Thousands of bare-breasted young Swazi women paraded in front of their king to celebrate chastity and unity, dismissing criticism of the lavish ceremony in one of Africa’s poorest countries for its last absolute monarch.
Clad in beaded mini-skirts and clutching machetes and mobile phones, women and girls as young as five danced and sang tributes on Sunday and Monday to the king and queen mother, also known as the Great She-Elephant, in a traditional Umhlanga Reed Dance meant to celebrate womanhood and virginity.
“I’m proud to be Swazi and to be a virgin. We are here to show unity with the king and with each other,” said 18-year-old Gcebine Dlamini, bracing the cold of the southern hemisphere’s winter in her skimpy outfit as scores of tourists had photos taken next to the topless women.
King Mswati III, who has at least a dozen wives and a personal fortune estimated at $200-million (U.S.), faced unprecedented protests last year when his appointed administration ran out of money after a 2009 recession in neighbouring South Africa.
Despite the straitened times, the royal household has shown few signs of wanting to tighten its belt. In July, South Africa’s Mail and Guardian newspaper reported that three of King Mswati’s wives joined a 66-strong royal entourage heading to Las Vegas on a shopping spree. There was no comment from the palace.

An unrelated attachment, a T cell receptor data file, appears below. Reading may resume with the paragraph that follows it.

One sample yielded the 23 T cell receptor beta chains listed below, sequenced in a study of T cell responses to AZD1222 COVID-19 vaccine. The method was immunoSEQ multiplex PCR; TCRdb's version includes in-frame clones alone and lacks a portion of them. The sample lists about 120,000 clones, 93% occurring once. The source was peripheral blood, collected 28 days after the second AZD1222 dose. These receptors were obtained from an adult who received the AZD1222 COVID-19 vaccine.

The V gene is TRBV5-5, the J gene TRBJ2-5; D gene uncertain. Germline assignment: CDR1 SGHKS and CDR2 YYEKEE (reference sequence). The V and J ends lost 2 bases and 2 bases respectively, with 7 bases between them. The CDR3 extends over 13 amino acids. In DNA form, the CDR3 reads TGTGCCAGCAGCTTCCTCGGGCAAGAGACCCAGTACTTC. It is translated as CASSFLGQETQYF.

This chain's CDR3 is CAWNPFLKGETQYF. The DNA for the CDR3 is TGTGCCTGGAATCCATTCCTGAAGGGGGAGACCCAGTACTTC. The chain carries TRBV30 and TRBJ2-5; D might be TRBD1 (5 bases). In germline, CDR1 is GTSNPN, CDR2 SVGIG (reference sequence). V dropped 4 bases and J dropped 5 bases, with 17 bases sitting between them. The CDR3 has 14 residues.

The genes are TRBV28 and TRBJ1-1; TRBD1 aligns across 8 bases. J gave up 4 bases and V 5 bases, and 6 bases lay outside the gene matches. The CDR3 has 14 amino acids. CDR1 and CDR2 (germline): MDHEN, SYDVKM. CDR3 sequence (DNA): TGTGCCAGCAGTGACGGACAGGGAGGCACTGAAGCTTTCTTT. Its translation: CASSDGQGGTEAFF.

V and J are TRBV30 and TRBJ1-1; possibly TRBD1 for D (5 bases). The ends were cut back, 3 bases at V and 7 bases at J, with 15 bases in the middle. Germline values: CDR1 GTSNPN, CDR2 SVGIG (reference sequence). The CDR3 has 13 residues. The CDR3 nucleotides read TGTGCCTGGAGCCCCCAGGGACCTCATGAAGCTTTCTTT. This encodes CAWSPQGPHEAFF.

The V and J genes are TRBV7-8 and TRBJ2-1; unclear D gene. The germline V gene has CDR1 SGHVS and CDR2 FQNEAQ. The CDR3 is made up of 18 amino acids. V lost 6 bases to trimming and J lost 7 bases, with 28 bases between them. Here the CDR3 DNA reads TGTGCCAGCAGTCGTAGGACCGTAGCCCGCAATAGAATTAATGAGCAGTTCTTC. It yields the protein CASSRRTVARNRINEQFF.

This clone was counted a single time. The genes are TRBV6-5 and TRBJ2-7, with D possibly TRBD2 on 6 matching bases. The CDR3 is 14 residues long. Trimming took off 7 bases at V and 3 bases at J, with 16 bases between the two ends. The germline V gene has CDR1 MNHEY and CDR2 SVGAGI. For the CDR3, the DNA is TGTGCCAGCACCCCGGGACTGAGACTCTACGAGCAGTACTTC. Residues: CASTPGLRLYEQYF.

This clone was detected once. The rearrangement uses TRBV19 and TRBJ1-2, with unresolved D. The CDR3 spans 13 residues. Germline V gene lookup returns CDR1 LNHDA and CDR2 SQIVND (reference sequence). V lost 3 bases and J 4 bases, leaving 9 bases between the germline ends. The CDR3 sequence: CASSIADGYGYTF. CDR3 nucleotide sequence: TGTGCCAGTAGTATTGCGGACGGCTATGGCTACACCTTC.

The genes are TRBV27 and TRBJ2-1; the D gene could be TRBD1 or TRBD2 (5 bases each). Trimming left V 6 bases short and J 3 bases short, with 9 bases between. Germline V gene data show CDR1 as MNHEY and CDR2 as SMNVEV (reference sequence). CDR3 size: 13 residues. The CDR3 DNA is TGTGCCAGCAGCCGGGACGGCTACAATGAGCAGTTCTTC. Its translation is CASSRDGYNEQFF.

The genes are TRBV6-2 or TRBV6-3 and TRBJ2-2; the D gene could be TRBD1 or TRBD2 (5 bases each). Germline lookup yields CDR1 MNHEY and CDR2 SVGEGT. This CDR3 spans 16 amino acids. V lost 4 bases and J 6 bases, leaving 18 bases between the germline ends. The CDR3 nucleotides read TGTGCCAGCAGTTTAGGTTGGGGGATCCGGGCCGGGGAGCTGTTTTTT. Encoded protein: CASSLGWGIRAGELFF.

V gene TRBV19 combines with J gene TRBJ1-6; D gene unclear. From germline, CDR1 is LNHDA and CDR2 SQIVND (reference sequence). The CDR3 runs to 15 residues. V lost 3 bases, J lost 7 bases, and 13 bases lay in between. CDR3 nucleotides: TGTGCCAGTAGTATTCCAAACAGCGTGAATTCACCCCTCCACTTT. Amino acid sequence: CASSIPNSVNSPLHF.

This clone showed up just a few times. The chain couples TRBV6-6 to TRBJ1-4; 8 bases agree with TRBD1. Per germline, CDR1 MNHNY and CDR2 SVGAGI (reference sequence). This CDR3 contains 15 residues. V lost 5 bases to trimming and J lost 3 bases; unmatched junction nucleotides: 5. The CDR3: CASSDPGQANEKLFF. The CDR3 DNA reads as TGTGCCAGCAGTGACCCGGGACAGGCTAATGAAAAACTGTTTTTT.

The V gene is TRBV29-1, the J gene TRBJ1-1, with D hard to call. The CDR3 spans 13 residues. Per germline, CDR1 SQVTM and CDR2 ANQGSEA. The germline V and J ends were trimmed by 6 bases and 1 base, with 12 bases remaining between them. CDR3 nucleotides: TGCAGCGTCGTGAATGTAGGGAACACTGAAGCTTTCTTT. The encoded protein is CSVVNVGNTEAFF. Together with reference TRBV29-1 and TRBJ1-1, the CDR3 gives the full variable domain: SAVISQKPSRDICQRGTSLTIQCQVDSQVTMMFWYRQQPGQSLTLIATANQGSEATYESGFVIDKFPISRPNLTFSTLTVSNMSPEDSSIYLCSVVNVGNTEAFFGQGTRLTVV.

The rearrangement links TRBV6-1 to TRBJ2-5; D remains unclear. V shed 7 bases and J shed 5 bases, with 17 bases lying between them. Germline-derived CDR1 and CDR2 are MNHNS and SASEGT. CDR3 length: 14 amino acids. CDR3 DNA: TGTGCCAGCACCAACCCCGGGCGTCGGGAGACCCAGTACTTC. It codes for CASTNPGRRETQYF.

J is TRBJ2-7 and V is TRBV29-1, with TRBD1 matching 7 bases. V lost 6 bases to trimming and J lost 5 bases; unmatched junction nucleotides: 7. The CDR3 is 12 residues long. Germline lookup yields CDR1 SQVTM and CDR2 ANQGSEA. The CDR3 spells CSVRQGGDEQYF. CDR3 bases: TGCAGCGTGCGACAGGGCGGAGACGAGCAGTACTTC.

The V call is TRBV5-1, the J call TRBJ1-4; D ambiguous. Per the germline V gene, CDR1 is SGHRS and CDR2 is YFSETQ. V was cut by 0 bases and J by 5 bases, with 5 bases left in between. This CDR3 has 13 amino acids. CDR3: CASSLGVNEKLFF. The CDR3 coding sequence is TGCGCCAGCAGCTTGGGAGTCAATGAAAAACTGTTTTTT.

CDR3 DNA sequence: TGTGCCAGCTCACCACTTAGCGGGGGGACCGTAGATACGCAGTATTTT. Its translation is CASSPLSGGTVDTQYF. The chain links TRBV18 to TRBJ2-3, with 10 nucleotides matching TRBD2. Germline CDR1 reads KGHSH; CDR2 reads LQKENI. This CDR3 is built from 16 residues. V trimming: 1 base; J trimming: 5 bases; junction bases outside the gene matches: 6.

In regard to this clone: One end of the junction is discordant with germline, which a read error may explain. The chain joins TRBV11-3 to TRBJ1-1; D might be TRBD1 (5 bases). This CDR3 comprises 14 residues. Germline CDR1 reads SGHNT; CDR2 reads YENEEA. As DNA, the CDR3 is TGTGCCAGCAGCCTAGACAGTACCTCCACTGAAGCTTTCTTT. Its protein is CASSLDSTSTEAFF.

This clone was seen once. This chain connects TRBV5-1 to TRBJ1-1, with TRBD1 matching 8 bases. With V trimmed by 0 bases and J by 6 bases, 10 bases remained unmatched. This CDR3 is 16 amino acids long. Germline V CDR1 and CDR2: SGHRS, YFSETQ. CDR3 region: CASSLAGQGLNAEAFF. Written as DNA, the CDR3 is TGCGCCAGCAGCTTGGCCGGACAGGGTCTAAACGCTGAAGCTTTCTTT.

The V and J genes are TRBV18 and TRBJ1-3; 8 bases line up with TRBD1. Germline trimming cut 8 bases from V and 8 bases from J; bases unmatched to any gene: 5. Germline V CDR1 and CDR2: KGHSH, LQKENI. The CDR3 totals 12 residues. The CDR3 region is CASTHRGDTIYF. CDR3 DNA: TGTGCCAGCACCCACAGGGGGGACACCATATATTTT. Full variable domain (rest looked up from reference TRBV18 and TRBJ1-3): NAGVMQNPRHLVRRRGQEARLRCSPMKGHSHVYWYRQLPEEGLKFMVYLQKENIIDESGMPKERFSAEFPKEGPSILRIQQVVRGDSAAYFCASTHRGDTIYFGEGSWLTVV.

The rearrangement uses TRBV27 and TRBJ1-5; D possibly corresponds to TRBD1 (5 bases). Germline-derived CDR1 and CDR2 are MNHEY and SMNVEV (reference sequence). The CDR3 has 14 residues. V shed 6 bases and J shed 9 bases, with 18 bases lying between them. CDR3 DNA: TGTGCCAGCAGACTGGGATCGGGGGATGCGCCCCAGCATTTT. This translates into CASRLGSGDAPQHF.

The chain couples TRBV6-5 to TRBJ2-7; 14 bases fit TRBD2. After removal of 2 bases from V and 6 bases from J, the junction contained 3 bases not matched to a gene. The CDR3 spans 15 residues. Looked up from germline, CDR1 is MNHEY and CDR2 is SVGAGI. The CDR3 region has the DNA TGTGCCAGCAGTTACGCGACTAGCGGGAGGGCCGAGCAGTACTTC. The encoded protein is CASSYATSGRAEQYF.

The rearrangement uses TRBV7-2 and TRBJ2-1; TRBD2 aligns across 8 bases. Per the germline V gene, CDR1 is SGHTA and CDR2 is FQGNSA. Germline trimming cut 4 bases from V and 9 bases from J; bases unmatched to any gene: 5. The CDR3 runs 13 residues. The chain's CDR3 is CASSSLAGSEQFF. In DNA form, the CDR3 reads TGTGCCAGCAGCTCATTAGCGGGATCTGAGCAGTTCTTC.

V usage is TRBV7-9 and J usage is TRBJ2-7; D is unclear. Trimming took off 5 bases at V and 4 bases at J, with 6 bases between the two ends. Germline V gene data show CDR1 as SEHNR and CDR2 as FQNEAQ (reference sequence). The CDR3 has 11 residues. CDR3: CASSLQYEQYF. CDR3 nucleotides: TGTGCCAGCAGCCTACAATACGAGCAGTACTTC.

But women at the annual event gathered behind the monarch in the week-long celebrations, even though police kept a close watch on what they might tell journalists and tourists roaming the grounds of the royal village, some 20 kilometres outside the capital.
In the past, the king has used the ceremony to choose a new wife, and some girls still hoped to catch the king’s eye.
“If chosen, I would be able to live a better life than what I have, have a lot of money, live a queen’s life and travel overseas,” said Fakazile Dlamini, 14, who arrived on a lorry from her village 60 kilometres away to attend the ceremony.
New royal wives have often received a BMW and their own palace, fuelling criticism in a country where more than two-thirds of its 1.4 million people live in abject poverty.
Women’s groups and political opponents also say King Mswati’s penchant for multiple young brides ill befits a country with the world’s highest rate of HIV/AIDS, but the monarch says
polygamy is part of Swazi tradition and helps cement national
Maidens flocked in from across the country – some attend the ceremony every year until they marry – and cut reeds from river beds, which they then presented to the queen mother in a mile-long singing and foot-stamping procession.
In the past, they would have been accommodated by families living close to the royal household but are now put up in camps and protected by police from other men.
Even though the girls refuse to criticize the British-educated king, who arrived at the event dressed in beads and loincloth, not everyone supported his polygamous lifestyle.
“I don’t want to be a queen, I don’t want to share my man. Polygamy is not okay,” Siphesihle Mdluli, 20, who hopes to go on to study medicine, said while waving her bundle of reeds.